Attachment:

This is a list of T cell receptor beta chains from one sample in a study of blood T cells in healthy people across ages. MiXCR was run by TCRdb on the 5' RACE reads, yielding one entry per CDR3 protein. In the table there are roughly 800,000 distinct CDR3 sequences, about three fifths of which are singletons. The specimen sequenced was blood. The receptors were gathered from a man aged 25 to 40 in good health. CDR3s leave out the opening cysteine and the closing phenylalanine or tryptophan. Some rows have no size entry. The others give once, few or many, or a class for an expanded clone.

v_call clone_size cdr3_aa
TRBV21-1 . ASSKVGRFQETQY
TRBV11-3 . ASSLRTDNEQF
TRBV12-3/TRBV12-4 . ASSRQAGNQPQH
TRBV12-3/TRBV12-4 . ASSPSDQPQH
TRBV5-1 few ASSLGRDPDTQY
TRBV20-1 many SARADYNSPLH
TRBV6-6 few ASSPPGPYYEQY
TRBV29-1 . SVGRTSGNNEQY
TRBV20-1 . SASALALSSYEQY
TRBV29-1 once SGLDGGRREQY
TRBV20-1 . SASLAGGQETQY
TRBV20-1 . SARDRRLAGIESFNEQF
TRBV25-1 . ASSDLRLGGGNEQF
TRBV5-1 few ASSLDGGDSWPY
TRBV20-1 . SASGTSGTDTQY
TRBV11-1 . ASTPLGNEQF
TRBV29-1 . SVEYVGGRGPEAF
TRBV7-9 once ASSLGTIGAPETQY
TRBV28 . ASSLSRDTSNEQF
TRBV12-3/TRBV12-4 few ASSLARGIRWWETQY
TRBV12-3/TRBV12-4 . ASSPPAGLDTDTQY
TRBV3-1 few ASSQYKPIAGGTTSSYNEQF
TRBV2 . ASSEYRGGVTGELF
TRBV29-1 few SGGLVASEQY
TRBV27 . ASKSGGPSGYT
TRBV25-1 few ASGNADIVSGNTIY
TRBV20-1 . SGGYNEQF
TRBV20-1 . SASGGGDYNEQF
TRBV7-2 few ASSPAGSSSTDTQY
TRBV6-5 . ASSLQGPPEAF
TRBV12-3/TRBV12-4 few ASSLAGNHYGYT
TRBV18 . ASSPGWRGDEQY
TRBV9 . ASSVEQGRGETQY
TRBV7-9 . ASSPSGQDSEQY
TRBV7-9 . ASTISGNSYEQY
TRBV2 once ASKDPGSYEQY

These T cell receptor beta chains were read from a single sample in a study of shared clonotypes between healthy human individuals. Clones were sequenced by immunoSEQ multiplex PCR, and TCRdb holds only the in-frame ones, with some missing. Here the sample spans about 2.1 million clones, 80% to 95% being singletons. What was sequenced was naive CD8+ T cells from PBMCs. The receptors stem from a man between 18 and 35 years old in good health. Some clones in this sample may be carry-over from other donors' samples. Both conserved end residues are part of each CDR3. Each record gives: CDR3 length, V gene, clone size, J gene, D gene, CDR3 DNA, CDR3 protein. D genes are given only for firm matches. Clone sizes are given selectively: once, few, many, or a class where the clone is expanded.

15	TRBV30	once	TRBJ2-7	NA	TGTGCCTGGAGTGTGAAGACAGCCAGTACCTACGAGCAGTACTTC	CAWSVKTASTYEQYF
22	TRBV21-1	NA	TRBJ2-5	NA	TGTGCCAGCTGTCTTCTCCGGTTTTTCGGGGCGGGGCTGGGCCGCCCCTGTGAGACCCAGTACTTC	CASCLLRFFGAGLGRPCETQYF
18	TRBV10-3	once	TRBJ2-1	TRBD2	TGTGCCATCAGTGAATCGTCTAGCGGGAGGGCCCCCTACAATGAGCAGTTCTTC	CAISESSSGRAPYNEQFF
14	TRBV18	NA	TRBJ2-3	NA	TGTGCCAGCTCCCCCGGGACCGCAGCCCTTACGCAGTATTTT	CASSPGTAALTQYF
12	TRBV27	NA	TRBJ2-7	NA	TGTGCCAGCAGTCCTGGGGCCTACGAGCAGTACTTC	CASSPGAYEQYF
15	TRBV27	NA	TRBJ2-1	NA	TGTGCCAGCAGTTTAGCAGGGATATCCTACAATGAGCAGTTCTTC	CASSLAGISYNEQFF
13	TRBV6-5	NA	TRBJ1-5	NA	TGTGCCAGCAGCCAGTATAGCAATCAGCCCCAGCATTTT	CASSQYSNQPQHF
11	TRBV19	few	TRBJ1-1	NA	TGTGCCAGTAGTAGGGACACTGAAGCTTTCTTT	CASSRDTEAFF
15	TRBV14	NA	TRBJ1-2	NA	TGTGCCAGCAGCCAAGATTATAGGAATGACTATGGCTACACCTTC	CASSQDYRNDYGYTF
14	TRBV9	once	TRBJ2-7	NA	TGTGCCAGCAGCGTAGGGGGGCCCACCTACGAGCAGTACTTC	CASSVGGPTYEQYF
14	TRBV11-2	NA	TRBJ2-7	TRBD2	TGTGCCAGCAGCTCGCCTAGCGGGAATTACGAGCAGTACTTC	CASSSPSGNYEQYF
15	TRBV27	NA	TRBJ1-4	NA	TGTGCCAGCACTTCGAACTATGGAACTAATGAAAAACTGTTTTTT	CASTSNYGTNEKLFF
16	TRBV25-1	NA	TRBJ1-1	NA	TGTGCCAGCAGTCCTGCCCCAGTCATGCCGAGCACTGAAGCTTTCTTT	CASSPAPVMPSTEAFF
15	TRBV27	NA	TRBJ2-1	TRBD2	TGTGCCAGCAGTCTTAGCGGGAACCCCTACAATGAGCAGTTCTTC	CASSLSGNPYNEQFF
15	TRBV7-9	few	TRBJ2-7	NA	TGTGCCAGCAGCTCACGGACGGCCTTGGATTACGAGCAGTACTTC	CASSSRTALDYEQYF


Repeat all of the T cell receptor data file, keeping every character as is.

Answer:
This is a list of T cell receptor beta chains from one sample in a study of blood T cells in healthy people across ages. MiXCR was run by TCRdb on the 5' RACE reads, yielding one entry per CDR3 protein. In the table there are roughly 800,000 distinct CDR3 sequences, about three fifths of which are singletons. The specimen sequenced was blood. The receptors were gathered from a man aged 25 to 40 in good health. CDR3s leave out the opening cysteine and the closing phenylalanine or tryptophan. Some rows have no size entry. The others give once, few or many, or a class for an expanded clone.

v_call clone_size cdr3_aa
TRBV21-1 . ASSKVGRFQETQY
TRBV11-3 . ASSLRTDNEQF
TRBV12-3/TRBV12-4 . ASSRQAGNQPQH
TRBV12-3/TRBV12-4 . ASSPSDQPQH
TRBV5-1 few ASSLGRDPDTQY
TRBV20-1 many SARADYNSPLH
TRBV6-6 few ASSPPGPYYEQY
TRBV29-1 . SVGRTSGNNEQY
TRBV20-1 . SASALALSSYEQY
TRBV29-1 once SGLDGGRREQY
TRBV20-1 . SASLAGGQETQY
TRBV20-1 . SARDRRLAGIESFNEQF
TRBV25-1 . ASSDLRLGGGNEQF
TRBV5-1 few ASSLDGGDSWPY
TRBV20-1 . SASGTSGTDTQY
TRBV11-1 . ASTPLGNEQF
TRBV29-1 . SVEYVGGRGPEAF
TRBV7-9 once ASSLGTIGAPETQY
TRBV28 . ASSLSRDTSNEQF
TRBV12-3/TRBV12-4 few ASSLARGIRWWETQY
TRBV12-3/TRBV12-4 . ASSPPAGLDTDTQY
TRBV3-1 few ASSQYKPIAGGTTSSYNEQF
TRBV2 . ASSEYRGGVTGELF
TRBV29-1 few SGGLVASEQY
TRBV27 . ASKSGGPSGYT
TRBV25-1 few ASGNADIVSGNTIY
TRBV20-1 . SGGYNEQF
TRBV20-1 . SASGGGDYNEQF
TRBV7-2 few ASSPAGSSSTDTQY
TRBV6-5 . ASSLQGPPEAF
TRBV12-3/TRBV12-4 few ASSLAGNHYGYT
TRBV18 . ASSPGWRGDEQY
TRBV9 . ASSVEQGRGETQY
TRBV7-9 . ASSPSGQDSEQY
TRBV7-9 . ASTISGNSYEQY
TRBV2 once ASKDPGSYEQY

These T cell receptor beta chains were read from a single sample in a study of shared clonotypes between healthy human individuals. Clones were sequenced by immunoSEQ multiplex PCR, and TCRdb holds only the in-frame ones, with some missing. Here the sample spans about 2.1 million clones, 80% to 95% being singletons. What was sequenced was naive CD8+ T cells from PBMCs. The receptors stem from a man between 18 and 35 years old in good health. Some clones in this sample may be carry-over from other donors' samples. Both conserved end residues are part of each CDR3. Each record gives: CDR3 length, V gene, clone size, J gene, D gene, CDR3 DNA, CDR3 protein. D genes are given only for firm matches. Clone sizes are given selectively: once, few, many, or a class where the clone is expanded.

15	TRBV30	once	TRBJ2-7	NA	TGTGCCTGGAGTGTGAAGACAGCCAGTACCTACGAGCAGTACTTC	CAWSVKTASTYEQYF
22	TRBV21-1	NA	TRBJ2-5	NA	TGTGCCAGCTGTCTTCTCCGGTTTTTCGGGGCGGGGCTGGGCCGCCCCTGTGAGACCCAGTACTTC	CASCLLRFFGAGLGRPCETQYF
18	TRBV10-3	once	TRBJ2-1	TRBD2	TGTGCCATCAGTGAATCGTCTAGCGGGAGGGCCCCCTACAATGAGCAGTTCTTC	CAISESSSGRAPYNEQFF
14	TRBV18	NA	TRBJ2-3	NA	TGTGCCAGCTCCCCCGGGACCGCAGCCCTTACGCAGTATTTT	CASSPGTAALTQYF
12	TRBV27	NA	TRBJ2-7	NA	TGTGCCAGCAGTCCTGGGGCCTACGAGCAGTACTTC	CASSPGAYEQYF
15	TRBV27	NA	TRBJ2-1	NA	TGTGCCAGCAGTTTAGCAGGGATATCCTACAATGAGCAGTTCTTC	CASSLAGISYNEQFF
13	TRBV6-5	NA	TRBJ1-5	NA	TGTGCCAGCAGCCAGTATAGCAATCAGCCCCAGCATTTT	CASSQYSNQPQHF
11	TRBV19	few	TRBJ1-1	NA	TGTGCCAGTAGTAGGGACACTGAAGCTTTCTTT	CASSRDTEAFF
15	TRBV14	NA	TRBJ1-2	NA	TGTGCCAGCAGCCAAGATTATAGGAATGACTATGGCTACACCTTC	CASSQDYRNDYGYTF
14	TRBV9	once	TRBJ2-7	NA	TGTGCCAGCAGCGTAGGGGGGCCCACCTACGAGCAGTACTTC	CASSVGGPTYEQYF
14	TRBV11-2	NA	TRBJ2-7	TRBD2	TGTGCCAGCAGCTCGCCTAGCGGGAATTACGAGCAGTACTTC	CASSSPSGNYEQYF
15	TRBV27	NA	TRBJ1-4	NA	TGTGCCAGCACTTCGAACTATGGAACTAATGAAAAACTGTTTTTT	CASTSNYGTNEKLFF
16	TRBV25-1	NA	TRBJ1-1	NA	TGTGCCAGCAGTCCTGCCCCAGTCATGCCGAGCACTGAAGCTTTCTTT	CASSPAPVMPSTEAFF
15	TRBV27	NA	TRBJ2-1	TRBD2	TGTGCCAGCAGTCTTAGCGGGAACCCCTACAATGAGCAGTTCTTC	CASSLSGNPYNEQFF
15	TRBV7-9	few	TRBJ2-7	NA	TGTGCCAGCAGCTCACGGACGGCCTTGGATTACGAGCAGTACTTC	CASSSRTALDYEQYF